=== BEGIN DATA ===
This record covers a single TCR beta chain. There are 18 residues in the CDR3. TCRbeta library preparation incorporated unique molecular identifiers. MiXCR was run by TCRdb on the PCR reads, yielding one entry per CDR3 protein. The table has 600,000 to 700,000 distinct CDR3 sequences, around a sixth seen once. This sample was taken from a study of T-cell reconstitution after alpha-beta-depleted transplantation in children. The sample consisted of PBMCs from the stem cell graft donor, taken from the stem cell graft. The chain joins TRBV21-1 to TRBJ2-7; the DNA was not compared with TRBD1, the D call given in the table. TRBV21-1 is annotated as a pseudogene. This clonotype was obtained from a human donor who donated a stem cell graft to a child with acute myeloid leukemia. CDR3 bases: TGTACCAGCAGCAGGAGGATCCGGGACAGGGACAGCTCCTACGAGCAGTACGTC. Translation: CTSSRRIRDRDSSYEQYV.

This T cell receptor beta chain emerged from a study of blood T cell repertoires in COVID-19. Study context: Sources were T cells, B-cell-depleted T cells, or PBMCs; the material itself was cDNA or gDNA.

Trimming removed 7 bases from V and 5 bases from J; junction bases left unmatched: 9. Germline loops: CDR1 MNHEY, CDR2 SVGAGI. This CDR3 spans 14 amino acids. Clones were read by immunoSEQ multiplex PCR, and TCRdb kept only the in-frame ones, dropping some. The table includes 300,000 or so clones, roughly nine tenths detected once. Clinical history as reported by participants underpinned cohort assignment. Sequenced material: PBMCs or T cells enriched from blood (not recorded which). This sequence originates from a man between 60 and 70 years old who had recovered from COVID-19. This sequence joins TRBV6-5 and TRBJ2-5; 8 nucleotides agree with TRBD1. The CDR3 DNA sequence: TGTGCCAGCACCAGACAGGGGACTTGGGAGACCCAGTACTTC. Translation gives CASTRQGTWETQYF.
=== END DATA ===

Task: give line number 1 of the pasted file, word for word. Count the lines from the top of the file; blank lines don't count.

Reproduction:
This record covers a single TCR beta chain. There are 18 residues in the CDR3. TCRbeta library preparation incorporated unique molecular identifiers. MiXCR was run by TCRdb on the PCR reads, yielding one entry per CDR3 protein. The table has 600,000 to 700,000 distinct CDR3 sequences, around a sixth seen once. This sample was taken from a study of T-cell reconstitution after alpha-beta-depleted transplantation in children. The sample consisted of PBMCs from the stem cell graft donor, taken from the stem cell graft. The chain joins TRBV21-1 to TRBJ2-7; the DNA was not compared with TRBD1, the D call given in the table. TRBV21-1 is annotated as a pseudogene. This clonotype was obtained from a human donor who donated a stem cell graft to a child with acute myeloid leukemia. CDR3 bases: TGTACCAGCAGCAGGAGGATCCGGGACAGGGACAGCTCCTACGAGCAGTACGTC. Translation: CTSSRRIRDRDSSYEQYV.